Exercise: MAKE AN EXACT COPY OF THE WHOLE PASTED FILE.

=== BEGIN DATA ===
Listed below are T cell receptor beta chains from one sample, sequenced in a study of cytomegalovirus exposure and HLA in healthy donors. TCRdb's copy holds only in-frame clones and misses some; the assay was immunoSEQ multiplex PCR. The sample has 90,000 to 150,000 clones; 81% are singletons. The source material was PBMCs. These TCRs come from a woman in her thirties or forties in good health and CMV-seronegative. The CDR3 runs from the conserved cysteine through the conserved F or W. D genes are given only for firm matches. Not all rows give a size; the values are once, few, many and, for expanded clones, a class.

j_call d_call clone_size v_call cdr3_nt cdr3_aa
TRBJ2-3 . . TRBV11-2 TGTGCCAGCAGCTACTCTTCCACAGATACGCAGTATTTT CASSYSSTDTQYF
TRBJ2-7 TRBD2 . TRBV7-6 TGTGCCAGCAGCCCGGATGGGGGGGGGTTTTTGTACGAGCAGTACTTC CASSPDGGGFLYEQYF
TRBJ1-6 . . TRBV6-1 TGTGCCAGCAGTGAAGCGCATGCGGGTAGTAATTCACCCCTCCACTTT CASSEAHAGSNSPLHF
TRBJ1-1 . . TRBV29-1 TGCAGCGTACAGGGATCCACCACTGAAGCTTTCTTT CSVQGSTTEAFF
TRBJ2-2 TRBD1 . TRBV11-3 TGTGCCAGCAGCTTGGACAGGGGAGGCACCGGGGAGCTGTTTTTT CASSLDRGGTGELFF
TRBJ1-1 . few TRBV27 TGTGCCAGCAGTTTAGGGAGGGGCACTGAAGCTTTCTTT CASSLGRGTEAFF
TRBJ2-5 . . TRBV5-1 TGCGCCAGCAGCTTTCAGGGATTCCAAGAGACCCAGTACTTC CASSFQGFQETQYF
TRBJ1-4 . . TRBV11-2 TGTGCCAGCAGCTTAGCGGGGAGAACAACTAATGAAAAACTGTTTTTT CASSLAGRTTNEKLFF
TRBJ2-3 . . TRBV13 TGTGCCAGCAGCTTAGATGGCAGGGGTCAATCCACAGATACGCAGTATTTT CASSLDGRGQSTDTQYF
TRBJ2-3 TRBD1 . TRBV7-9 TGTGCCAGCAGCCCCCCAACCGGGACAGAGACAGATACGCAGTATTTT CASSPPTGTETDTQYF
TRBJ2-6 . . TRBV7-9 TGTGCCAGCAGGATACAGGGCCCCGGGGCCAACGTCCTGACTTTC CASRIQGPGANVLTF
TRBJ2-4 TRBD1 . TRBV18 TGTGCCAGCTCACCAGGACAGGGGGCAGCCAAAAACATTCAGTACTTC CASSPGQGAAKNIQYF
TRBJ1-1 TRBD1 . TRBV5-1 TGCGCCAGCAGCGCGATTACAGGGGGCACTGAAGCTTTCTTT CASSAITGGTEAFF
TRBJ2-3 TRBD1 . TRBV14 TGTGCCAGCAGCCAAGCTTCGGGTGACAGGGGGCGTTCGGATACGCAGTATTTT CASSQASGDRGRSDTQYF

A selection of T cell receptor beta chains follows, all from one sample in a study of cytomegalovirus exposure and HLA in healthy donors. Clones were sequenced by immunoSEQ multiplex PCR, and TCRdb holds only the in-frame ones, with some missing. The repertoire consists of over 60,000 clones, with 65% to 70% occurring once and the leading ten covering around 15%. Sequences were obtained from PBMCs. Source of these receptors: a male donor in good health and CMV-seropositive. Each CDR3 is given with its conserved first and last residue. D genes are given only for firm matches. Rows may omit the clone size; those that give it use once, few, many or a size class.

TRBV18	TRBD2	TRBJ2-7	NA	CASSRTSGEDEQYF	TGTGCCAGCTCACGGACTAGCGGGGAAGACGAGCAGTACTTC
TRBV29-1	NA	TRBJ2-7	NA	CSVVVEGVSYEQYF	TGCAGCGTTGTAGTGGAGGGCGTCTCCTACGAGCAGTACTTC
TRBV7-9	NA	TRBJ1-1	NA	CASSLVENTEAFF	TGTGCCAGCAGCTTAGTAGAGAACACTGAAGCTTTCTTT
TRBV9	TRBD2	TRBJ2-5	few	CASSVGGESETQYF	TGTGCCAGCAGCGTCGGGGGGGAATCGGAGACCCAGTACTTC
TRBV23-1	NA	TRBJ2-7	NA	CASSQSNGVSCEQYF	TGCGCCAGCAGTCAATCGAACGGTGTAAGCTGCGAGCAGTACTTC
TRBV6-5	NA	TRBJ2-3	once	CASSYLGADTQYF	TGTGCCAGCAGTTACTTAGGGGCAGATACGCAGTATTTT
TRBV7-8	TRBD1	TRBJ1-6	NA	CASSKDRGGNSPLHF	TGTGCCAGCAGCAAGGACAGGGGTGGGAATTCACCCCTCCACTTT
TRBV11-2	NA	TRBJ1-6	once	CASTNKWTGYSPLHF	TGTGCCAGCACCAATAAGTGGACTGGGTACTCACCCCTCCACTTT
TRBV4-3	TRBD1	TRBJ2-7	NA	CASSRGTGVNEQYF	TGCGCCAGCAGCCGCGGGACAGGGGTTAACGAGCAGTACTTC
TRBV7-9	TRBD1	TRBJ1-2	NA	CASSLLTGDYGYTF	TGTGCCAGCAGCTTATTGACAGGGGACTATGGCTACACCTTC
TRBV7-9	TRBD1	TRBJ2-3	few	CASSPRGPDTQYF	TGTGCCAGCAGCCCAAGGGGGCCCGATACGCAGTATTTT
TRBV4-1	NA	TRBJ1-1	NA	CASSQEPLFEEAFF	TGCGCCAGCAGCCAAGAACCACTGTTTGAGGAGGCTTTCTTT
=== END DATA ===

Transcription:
Listed below are T cell receptor beta chains from one sample, sequenced in a study of cytomegalovirus exposure and HLA in healthy donors. TCRdb's copy holds only in-frame clones and misses some; the assay was immunoSEQ multiplex PCR. The sample has 90,000 to 150,000 clones; 81% are singletons. The source material was PBMCs. These TCRs come from a woman in her thirties or forties in good health and CMV-seronegative. The CDR3 runs from the conserved cysteine through the conserved F or W. D genes are given only for firm matches. Not all rows give a size; the values are once, few, many and, for expanded clones, a class.

j_call d_call clone_size v_call cdr3_nt cdr3_aa
TRBJ2-3 . . TRBV11-2 TGTGCCAGCAGCTACTCTTCCACAGATACGCAGTATTTT CASSYSSTDTQYF
TRBJ2-7 TRBD2 . TRBV7-6 TGTGCCAGCAGCCCGGATGGGGGGGGGTTTTTGTACGAGCAGTACTTC CASSPDGGGFLYEQYF
TRBJ1-6 . . TRBV6-1 TGTGCCAGCAGTGAAGCGCATGCGGGTAGTAATTCACCCCTCCACTTT CASSEAHAGSNSPLHF
TRBJ1-1 . . TRBV29-1 TGCAGCGTACAGGGATCCACCACTGAAGCTTTCTTT CSVQGSTTEAFF
TRBJ2-2 TRBD1 . TRBV11-3 TGTGCCAGCAGCTTGGACAGGGGAGGCACCGGGGAGCTGTTTTTT CASSLDRGGTGELFF
TRBJ1-1 . few TRBV27 TGTGCCAGCAGTTTAGGGAGGGGCACTGAAGCTTTCTTT CASSLGRGTEAFF
TRBJ2-5 . . TRBV5-1 TGCGCCAGCAGCTTTCAGGGATTCCAAGAGACCCAGTACTTC CASSFQGFQETQYF
TRBJ1-4 . . TRBV11-2 TGTGCCAGCAGCTTAGCGGGGAGAACAACTAATGAAAAACTGTTTTTT CASSLAGRTTNEKLFF
TRBJ2-3 . . TRBV13 TGTGCCAGCAGCTTAGATGGCAGGGGTCAATCCACAGATACGCAGTATTTT CASSLDGRGQSTDTQYF
TRBJ2-3 TRBD1 . TRBV7-9 TGTGCCAGCAGCCCCCCAACCGGGACAGAGACAGATACGCAGTATTTT CASSPPTGTETDTQYF
TRBJ2-6 . . TRBV7-9 TGTGCCAGCAGGATACAGGGCCCCGGGGCCAACGTCCTGACTTTC CASRIQGPGANVLTF
TRBJ2-4 TRBD1 . TRBV18 TGTGCCAGCTCACCAGGACAGGGGGCAGCCAAAAACATTCAGTACTTC CASSPGQGAAKNIQYF
TRBJ1-1 TRBD1 . TRBV5-1 TGCGCCAGCAGCGCGATTACAGGGGGCACTGAAGCTTTCTTT CASSAITGGTEAFF
TRBJ2-3 TRBD1 . TRBV14 TGTGCCAGCAGCCAAGCTTCGGGTGACAGGGGGCGTTCGGATACGCAGTATTTT CASSQASGDRGRSDTQYF

A selection of T cell receptor beta chains follows, all from one sample in a study of cytomegalovirus exposure and HLA in healthy donors. Clones were sequenced by immunoSEQ multiplex PCR, and TCRdb holds only the in-frame ones, with some missing. The repertoire consists of over 60,000 clones, with 65% to 70% occurring once and the leading ten covering around 15%. Sequences were obtained from PBMCs. Source of these receptors: a male donor in good health and CMV-seropositive. Each CDR3 is given with its conserved first and last residue. D genes are given only for firm matches. Rows may omit the clone size; those that give it use once, few, many or a size class.

TRBV18	TRBD2	TRBJ2-7	NA	CASSRTSGEDEQYF	TGTGCCAGCTCACGGACTAGCGGGGAAGACGAGCAGTACTTC
TRBV29-1	NA	TRBJ2-7	NA	CSVVVEGVSYEQYF	TGCAGCGTTGTAGTGGAGGGCGTCTCCTACGAGCAGTACTTC
TRBV7-9	NA	TRBJ1-1	NA	CASSLVENTEAFF	TGTGCCAGCAGCTTAGTAGAGAACACTGAAGCTTTCTTT
TRBV9	TRBD2	TRBJ2-5	few	CASSVGGESETQYF	TGTGCCAGCAGCGTCGGGGGGGAATCGGAGACCCAGTACTTC
TRBV23-1	NA	TRBJ2-7	NA	CASSQSNGVSCEQYF	TGCGCCAGCAGTCAATCGAACGGTGTAAGCTGCGAGCAGTACTTC
TRBV6-5	NA	TRBJ2-3	once	CASSYLGADTQYF	TGTGCCAGCAGTTACTTAGGGGCAGATACGCAGTATTTT
TRBV7-8	TRBD1	TRBJ1-6	NA	CASSKDRGGNSPLHF	TGTGCCAGCAGCAAGGACAGGGGTGGGAATTCACCCCTCCACTTT
TRBV11-2	NA	TRBJ1-6	once	CASTNKWTGYSPLHF	TGTGCCAGCACCAATAAGTGGACTGGGTACTCACCCCTCCACTTT
TRBV4-3	TRBD1	TRBJ2-7	NA	CASSRGTGVNEQYF	TGCGCCAGCAGCCGCGGGACAGGGGTTAACGAGCAGTACTTC
TRBV7-9	TRBD1	TRBJ1-2	NA	CASSLLTGDYGYTF	TGTGCCAGCAGCTTATTGACAGGGGACTATGGCTACACCTTC
TRBV7-9	TRBD1	TRBJ2-3	few	CASSPRGPDTQYF	TGTGCCAGCAGCCCAAGGGGGCCCGATACGCAGTATTTT
TRBV4-1	NA	TRBJ1-1	NA	CASSQEPLFEEAFF	TGCGCCAGCAGCCAAGAACCACTGTTTGAGGAGGCTTTCTTT